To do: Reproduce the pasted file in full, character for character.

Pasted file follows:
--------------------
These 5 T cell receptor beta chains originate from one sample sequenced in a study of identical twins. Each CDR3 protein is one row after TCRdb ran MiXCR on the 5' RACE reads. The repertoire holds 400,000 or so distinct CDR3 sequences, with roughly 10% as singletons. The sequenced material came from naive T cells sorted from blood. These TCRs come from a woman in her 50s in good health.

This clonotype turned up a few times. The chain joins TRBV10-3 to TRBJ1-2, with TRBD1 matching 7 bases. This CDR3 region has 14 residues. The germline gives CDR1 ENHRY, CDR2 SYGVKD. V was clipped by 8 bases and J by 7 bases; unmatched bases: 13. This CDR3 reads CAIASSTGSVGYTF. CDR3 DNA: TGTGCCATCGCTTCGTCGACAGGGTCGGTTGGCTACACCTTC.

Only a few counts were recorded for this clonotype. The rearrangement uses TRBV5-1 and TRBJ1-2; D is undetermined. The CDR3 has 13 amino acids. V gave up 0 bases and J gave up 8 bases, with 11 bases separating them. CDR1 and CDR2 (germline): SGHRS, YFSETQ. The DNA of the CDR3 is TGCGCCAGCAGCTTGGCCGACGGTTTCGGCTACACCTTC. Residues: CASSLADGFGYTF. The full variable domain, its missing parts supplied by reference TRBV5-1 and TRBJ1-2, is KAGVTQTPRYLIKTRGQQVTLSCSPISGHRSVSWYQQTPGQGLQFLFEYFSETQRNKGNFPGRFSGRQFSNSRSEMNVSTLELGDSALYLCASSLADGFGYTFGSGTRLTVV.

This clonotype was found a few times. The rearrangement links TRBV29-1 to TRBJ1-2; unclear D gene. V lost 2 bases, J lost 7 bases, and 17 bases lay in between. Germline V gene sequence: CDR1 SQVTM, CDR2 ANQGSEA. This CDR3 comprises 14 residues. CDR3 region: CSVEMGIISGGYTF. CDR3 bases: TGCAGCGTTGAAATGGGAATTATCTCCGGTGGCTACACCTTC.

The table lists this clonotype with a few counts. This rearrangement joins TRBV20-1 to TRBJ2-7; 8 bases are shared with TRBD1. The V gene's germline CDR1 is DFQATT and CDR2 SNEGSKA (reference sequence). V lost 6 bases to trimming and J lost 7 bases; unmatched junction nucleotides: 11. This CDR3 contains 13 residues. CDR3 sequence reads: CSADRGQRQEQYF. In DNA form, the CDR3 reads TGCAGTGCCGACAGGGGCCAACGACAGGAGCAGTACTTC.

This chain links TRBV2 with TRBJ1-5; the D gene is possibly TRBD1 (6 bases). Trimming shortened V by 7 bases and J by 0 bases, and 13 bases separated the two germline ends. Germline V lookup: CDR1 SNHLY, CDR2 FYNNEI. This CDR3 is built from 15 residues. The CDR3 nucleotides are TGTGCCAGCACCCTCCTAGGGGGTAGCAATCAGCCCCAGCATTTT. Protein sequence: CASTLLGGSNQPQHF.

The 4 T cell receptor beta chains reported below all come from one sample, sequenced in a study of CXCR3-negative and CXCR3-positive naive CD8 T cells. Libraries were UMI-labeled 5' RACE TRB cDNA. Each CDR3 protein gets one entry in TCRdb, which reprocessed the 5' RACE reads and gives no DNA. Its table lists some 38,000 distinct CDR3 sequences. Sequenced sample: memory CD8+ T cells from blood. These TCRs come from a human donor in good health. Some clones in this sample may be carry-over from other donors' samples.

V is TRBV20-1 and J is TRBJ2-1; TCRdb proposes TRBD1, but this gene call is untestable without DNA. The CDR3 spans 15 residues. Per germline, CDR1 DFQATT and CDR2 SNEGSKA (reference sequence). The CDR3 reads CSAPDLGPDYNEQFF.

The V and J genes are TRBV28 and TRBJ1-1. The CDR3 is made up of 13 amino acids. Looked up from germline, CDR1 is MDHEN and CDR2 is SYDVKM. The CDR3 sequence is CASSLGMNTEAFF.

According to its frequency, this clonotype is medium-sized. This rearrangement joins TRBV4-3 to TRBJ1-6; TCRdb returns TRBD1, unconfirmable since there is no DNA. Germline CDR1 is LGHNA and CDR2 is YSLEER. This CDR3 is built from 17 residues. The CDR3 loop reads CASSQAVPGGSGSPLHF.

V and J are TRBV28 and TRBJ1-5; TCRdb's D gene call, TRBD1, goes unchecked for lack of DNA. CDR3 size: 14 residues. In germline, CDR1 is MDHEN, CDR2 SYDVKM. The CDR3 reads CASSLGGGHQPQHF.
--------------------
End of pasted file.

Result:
These 5 T cell receptor beta chains originate from one sample sequenced in a study of identical twins. Each CDR3 protein is one row after TCRdb ran MiXCR on the 5' RACE reads. The repertoire holds 400,000 or so distinct CDR3 sequences, with roughly 10% as singletons. The sequenced material came from naive T cells sorted from blood. These TCRs come from a woman in her 50s in good health.

This clonotype turned up a few times. The chain joins TRBV10-3 to TRBJ1-2, with TRBD1 matching 7 bases. This CDR3 region has 14 residues. The germline gives CDR1 ENHRY, CDR2 SYGVKD. V was clipped by 8 bases and J by 7 bases; unmatched bases: 13. This CDR3 reads CAIASSTGSVGYTF. CDR3 DNA: TGTGCCATCGCTTCGTCGACAGGGTCGGTTGGCTACACCTTC.

Only a few counts were recorded for this clonotype. The rearrangement uses TRBV5-1 and TRBJ1-2; D is undetermined. The CDR3 has 13 amino acids. V gave up 0 bases and J gave up 8 bases, with 11 bases separating them. CDR1 and CDR2 (germline): SGHRS, YFSETQ. The DNA of the CDR3 is TGCGCCAGCAGCTTGGCCGACGGTTTCGGCTACACCTTC. Residues: CASSLADGFGYTF. The full variable domain, its missing parts supplied by reference TRBV5-1 and TRBJ1-2, is KAGVTQTPRYLIKTRGQQVTLSCSPISGHRSVSWYQQTPGQGLQFLFEYFSETQRNKGNFPGRFSGRQFSNSRSEMNVSTLELGDSALYLCASSLADGFGYTFGSGTRLTVV.

This clonotype was found a few times. The rearrangement links TRBV29-1 to TRBJ1-2; unclear D gene. V lost 2 bases, J lost 7 bases, and 17 bases lay in between. Germline V gene sequence: CDR1 SQVTM, CDR2 ANQGSEA. This CDR3 comprises 14 residues. CDR3 region: CSVEMGIISGGYTF. CDR3 bases: TGCAGCGTTGAAATGGGAATTATCTCCGGTGGCTACACCTTC.

The table lists this clonotype with a few counts. This rearrangement joins TRBV20-1 to TRBJ2-7; 8 bases are shared with TRBD1. The V gene's germline CDR1 is DFQATT and CDR2 SNEGSKA (reference sequence). V lost 6 bases to trimming and J lost 7 bases; unmatched junction nucleotides: 11. This CDR3 contains 13 residues. CDR3 sequence reads: CSADRGQRQEQYF. In DNA form, the CDR3 reads TGCAGTGCCGACAGGGGCCAACGACAGGAGCAGTACTTC.

This chain links TRBV2 with TRBJ1-5; the D gene is possibly TRBD1 (6 bases). Trimming shortened V by 7 bases and J by 0 bases, and 13 bases separated the two germline ends. Germline V lookup: CDR1 SNHLY, CDR2 FYNNEI. This CDR3 is built from 15 residues. The CDR3 nucleotides are TGTGCCAGCACCCTCCTAGGGGGTAGCAATCAGCCCCAGCATTTT. Protein sequence: CASTLLGGSNQPQHF.

The 4 T cell receptor beta chains reported below all come from one sample, sequenced in a study of CXCR3-negative and CXCR3-positive naive CD8 T cells. Libraries were UMI-labeled 5' RACE TRB cDNA. Each CDR3 protein gets one entry in TCRdb, which reprocessed the 5' RACE reads and gives no DNA. Its table lists some 38,000 distinct CDR3 sequences. Sequenced sample: memory CD8+ T cells from blood. These TCRs come from a human donor in good health. Some clones in this sample may be carry-over from other donors' samples.

V is TRBV20-1 and J is TRBJ2-1; TCRdb proposes TRBD1, but this gene call is untestable without DNA. The CDR3 spans 15 residues. Per germline, CDR1 DFQATT and CDR2 SNEGSKA (reference sequence). The CDR3 reads CSAPDLGPDYNEQFF.

The V and J genes are TRBV28 and TRBJ1-1. The CDR3 is made up of 13 amino acids. Looked up from germline, CDR1 is MDHEN and CDR2 is SYDVKM. The CDR3 sequence is CASSLGMNTEAFF.

According to its frequency, this clonotype is medium-sized. This rearrangement joins TRBV4-3 to TRBJ1-6; TCRdb returns TRBD1, unconfirmable since there is no DNA. Germline CDR1 is LGHNA and CDR2 is YSLEER. This CDR3 is built from 17 residues. The CDR3 loop reads CASSQAVPGGSGSPLHF.

V and J are TRBV28 and TRBJ1-5; TCRdb's D gene call, TRBD1, goes unchecked for lack of DNA. CDR3 size: 14 residues. In germline, CDR1 is MDHEN, CDR2 SYDVKM. The CDR3 reads CASSLGGGHQPQHF.